Genetic Stability Among Temporally and Geographically Diverse Isolates of Barmah Forest Virus

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  • Department of Microbiology, University of Queensland, Department of Microbiology, University of Western Australia, Brisbane, Queensland, Australia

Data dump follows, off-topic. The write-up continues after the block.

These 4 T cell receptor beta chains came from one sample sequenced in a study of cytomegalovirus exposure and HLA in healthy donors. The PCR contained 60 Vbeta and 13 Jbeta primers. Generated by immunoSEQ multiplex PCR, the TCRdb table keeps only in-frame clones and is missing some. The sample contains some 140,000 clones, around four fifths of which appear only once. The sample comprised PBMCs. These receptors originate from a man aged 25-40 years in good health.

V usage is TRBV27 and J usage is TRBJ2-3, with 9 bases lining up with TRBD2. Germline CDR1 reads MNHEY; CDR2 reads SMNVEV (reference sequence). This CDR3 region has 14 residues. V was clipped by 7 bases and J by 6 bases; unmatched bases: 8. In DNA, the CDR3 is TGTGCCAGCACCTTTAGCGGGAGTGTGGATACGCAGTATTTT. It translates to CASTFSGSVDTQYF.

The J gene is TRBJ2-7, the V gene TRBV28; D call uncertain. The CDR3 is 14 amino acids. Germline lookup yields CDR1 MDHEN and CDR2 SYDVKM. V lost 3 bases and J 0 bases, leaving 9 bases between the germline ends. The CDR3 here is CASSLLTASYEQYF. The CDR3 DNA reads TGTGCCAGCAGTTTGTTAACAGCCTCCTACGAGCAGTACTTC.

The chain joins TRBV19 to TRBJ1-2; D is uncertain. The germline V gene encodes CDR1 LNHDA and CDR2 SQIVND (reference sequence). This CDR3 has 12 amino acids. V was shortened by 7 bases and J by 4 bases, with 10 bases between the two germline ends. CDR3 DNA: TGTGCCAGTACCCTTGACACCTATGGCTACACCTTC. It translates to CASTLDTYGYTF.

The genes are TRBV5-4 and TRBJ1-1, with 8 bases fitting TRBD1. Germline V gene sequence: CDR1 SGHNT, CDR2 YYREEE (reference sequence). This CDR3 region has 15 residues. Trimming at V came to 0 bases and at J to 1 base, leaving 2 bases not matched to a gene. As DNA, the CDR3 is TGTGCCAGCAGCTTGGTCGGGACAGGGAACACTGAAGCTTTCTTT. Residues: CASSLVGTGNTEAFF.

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An increase in the incidence of polyarthritis caused by Barmah Forest (BF) virus, and its recent emergence into Western Australia, prompted a study of the molecular epidemiology of this Australian mosquito-borne alphavirus. The nucleotide sequence of a 500-basepair region of the 3′ end of the envelope (E2) gene of the prototype BF virus strain (BH2193) was compared with other members of the alphavirus genus, and to a panel of isolates of BF virus collected more for than 20 years from different geographic regions of Australia. The BF virus was shown to be genetically distinct from other members of the alphavirus genus. A high degree of sequence homology (98–100%) was found between the BF isolates, with no evidence of geographic or temporal divergence. This nucleotide homogeneity was similar to that observed with other Australian mosquito-borne viruses with avian vertebrate hosts, such as Sindbis, Murray Valley, and Kunjin viruses, but it contrasts to the heterogeneity reported for Ross River virus, an alphavirus with mammalian vertebrate hosts.